A CBC newsman in a recent broadcast about health care asked his listeners why Canadians are so “obsessed” about the private versus public issue. Canadians are not obsessed at all. They are simply defending a system which embodies the values of equity and fairness, from which derives a system in which care is based on need not ability to pay. The barbarians at the gate are those who would profit from a shift from public to private, and they are not about to give up the siege. The Armstrong’s book is a timely, and powerful weapon in this defence. It succinctly and readably covers all of the bases. They start with the values on which our current system is based, detail the horror stories designed to discredit the system, and ask the relevant questions such as are the stories true and who stands to benefit or lose from a shift to a privatized system? An historical review traces the development of the system from the early initiatives in Saskatchewan, the Hall Commission, the passage of the Canada Health Act (CHA), and on to the end of the Harper regime. The chapter emphasises that our health care system was born in struggle and that it has taken place, and continues to take place, on many levels, from the streets to Parliament and legislative buildings. This is followed by a description of our current system including the five principles of the CHA. The case for a publicly funded and publicly delivered system of health care is eloquently presented, and is contrasted with the United states system. The book gives an honest critique of the current system. It carefully takes the reader to the conclusion that many of the problems facing the system stem from the parts that are already largely in private for-profit hands such as prescription drugs. It goes further to point out and exemplify ways in which wait times, and other issues which feature in the hyperbole of the critics, can be addressed within the public system. It also includes the case for expanding the present system, rather than contracting it. The fifth chapter, Reforming Primary Care singles out one particular difficulty in the current system. It contains a solid critique of the fee for service system, the predominance of solo family practice and the need for more salaried doctors, group practices and the more holistic multidisciplinary community health clinics. There follows a discussion of some issues such as sustainability and wait times, which currently dominate the health care discourse. The authors skillfully separate aspects of these issues which are genuine, and those which are panic-inducing hyperbole. It compellingly leads the readers to the conclusion that while some aspects of these issues are real, the marketplace solutions inevitably offered by opponents of the public system will not benefit the sick – only the private providers. They support their case by giving examples of how and where solutions have been found within the public system. The private versus public theme is threaded throughout every chapter, but it is also given a chapter of its own. It shows how each of the arguments put forward by the privatizers, has been discredited by the evidence and counterargument, only for the invaders to invent a new one, which is in turn demolished and so on. The chapter suffers somewhat from the lack of an acceptable typology of privatization (in this book and elsewhere in the literature). Even the usual distinction between privatization of delivery and privatization of financing, while exemplified, is not explicit. The result is an occasionally confusing smorgasbord of items. The final chapter, Strategies for Change, is a bit disappointing. It proposes policy changes which are implicit in the preceding chapters. It ends by exhorting readers to join organizations already in the front lines of defending and expanding our public system. However, the Armstrongs are not street fighters or political strategists. They are academics making their contribution to the struggle in the way they know best. Health Care is their latest of several works providing readers with ammunition with which to continue. The question raised by this last point is for whom is the book intended. I suggest that even researchers in the field will find an enjoyable refresher as well as an occasional gem amongst the ore of the familiar. However, the book is essentially a primer. It introduces content and uses language which should recharge the batteries of health care activists, as well as engage a huge swath of the population at present on the sidelines. To hope that it would be introduced into every high school classroom may be a fond one, but that is where, among other places, it should be. At the very least it should be on the reading list of every undergraduate student whose course work has even the remotest connection to health care.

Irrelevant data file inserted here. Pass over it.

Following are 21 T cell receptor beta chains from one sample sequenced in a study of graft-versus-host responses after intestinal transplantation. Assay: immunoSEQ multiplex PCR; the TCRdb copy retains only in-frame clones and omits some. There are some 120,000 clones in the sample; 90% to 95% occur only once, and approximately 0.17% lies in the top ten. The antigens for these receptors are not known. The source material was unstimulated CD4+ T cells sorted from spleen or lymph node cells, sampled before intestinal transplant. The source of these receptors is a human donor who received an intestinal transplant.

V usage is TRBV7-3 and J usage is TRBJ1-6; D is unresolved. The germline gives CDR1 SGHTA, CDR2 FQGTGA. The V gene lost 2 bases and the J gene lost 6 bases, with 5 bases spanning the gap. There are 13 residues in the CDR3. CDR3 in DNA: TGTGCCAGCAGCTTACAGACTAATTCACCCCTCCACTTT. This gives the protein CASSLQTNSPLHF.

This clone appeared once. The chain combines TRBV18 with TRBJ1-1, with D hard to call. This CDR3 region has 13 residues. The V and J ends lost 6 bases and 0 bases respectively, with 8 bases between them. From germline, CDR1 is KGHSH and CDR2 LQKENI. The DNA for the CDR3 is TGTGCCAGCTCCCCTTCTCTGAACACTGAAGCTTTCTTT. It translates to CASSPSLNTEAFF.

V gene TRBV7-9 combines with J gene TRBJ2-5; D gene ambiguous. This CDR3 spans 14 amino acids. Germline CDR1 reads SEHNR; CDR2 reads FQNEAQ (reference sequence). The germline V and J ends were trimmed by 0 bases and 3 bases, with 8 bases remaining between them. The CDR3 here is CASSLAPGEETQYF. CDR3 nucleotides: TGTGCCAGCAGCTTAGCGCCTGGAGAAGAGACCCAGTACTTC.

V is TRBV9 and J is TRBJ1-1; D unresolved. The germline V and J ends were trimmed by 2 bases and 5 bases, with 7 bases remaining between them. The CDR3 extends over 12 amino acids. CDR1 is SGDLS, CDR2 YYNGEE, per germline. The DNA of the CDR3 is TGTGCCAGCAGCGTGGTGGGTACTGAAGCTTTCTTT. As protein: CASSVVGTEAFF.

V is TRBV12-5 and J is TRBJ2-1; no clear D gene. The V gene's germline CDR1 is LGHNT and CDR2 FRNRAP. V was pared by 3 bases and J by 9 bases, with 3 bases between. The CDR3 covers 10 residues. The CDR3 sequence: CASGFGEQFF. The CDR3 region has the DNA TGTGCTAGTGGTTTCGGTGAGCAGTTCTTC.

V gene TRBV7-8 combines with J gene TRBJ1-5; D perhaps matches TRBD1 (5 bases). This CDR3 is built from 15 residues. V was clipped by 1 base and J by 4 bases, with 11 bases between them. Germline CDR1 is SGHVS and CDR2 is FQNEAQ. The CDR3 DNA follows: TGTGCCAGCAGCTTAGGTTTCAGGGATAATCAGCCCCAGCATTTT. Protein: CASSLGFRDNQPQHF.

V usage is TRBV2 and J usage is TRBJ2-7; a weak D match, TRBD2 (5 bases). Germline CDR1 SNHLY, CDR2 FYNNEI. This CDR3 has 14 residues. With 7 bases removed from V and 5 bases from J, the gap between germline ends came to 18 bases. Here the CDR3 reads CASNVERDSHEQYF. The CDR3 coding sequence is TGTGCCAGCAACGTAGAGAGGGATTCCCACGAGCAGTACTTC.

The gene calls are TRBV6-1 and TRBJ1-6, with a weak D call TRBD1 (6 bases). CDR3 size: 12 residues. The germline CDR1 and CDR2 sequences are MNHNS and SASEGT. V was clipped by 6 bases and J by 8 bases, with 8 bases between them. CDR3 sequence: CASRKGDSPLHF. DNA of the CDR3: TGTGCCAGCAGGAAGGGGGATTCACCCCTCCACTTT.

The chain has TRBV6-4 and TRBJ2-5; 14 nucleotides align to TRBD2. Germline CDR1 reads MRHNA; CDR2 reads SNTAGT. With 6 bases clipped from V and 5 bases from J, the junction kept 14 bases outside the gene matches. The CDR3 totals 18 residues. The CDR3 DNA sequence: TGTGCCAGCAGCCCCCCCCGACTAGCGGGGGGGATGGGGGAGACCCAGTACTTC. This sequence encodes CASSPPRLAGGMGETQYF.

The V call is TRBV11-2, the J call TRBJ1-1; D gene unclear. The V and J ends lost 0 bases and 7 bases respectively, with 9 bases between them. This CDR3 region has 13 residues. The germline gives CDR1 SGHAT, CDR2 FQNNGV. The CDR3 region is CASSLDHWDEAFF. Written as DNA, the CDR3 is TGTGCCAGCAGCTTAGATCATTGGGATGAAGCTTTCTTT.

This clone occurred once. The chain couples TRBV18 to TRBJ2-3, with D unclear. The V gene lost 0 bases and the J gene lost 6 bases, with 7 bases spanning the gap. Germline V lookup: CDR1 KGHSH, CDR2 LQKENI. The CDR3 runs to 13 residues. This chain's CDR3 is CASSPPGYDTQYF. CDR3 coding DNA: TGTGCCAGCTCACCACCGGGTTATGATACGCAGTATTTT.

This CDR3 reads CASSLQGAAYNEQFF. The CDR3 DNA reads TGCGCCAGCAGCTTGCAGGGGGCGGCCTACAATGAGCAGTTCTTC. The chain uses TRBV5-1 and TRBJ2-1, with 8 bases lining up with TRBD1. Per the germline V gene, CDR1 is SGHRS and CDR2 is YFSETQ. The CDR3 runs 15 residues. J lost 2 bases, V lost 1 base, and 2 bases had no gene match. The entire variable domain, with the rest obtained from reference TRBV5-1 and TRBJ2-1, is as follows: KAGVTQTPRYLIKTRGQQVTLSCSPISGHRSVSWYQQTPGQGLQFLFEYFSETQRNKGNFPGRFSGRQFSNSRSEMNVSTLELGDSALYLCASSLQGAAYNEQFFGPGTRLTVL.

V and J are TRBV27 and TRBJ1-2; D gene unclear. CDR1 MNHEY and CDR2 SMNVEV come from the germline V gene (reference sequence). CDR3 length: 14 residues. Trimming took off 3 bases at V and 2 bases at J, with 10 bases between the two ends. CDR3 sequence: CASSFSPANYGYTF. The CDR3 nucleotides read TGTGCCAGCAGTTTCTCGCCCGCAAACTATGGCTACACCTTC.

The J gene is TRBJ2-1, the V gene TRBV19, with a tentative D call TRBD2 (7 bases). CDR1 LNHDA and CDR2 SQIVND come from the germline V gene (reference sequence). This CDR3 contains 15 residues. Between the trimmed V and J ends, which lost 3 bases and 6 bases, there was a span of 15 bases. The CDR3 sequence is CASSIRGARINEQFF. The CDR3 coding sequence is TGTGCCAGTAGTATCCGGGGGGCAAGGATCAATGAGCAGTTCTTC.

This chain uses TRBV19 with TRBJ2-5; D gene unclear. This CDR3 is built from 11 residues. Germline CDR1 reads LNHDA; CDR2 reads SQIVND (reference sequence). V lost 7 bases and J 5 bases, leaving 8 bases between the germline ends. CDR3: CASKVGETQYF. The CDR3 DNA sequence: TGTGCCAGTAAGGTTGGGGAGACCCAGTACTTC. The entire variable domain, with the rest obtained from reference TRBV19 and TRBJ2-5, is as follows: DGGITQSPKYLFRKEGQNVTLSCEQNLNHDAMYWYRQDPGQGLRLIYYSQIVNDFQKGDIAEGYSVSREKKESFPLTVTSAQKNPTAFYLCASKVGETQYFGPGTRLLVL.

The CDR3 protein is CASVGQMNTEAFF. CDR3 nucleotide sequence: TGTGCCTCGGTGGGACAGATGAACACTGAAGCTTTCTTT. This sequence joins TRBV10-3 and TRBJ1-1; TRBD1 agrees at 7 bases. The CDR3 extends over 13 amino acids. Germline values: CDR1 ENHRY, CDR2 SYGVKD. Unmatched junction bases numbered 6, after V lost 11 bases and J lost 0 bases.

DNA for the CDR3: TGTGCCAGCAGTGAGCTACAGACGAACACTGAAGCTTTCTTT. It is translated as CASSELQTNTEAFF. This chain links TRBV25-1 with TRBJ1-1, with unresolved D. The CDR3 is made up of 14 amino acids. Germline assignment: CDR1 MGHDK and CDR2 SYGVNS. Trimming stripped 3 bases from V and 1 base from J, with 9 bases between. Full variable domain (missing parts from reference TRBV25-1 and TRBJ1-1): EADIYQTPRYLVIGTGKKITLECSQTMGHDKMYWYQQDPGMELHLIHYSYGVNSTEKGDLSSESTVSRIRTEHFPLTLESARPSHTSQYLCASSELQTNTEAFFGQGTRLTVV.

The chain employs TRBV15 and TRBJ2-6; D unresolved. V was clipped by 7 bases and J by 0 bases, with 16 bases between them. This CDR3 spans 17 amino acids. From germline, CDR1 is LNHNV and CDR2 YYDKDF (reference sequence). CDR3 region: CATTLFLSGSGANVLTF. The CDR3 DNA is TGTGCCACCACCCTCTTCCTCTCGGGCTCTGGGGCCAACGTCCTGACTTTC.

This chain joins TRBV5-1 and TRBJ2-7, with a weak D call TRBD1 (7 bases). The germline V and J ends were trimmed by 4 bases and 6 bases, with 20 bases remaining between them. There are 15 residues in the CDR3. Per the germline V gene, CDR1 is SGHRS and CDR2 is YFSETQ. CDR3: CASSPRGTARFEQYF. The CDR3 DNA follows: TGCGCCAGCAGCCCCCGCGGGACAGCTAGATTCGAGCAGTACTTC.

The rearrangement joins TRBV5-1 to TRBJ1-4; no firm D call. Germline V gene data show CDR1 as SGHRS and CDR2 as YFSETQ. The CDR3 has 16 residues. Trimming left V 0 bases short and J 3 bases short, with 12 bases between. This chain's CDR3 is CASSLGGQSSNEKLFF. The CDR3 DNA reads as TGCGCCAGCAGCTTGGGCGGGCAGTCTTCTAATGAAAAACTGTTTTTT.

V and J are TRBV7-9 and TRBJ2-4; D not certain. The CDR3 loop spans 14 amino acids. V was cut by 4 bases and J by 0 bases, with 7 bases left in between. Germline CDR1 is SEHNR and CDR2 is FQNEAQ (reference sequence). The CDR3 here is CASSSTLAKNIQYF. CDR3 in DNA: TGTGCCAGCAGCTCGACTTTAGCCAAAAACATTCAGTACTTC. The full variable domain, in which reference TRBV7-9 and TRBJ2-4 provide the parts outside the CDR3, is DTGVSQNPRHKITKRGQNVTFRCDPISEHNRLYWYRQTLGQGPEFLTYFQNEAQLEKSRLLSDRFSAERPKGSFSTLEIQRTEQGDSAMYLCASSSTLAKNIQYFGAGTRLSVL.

— Pete Hudson for the CCPA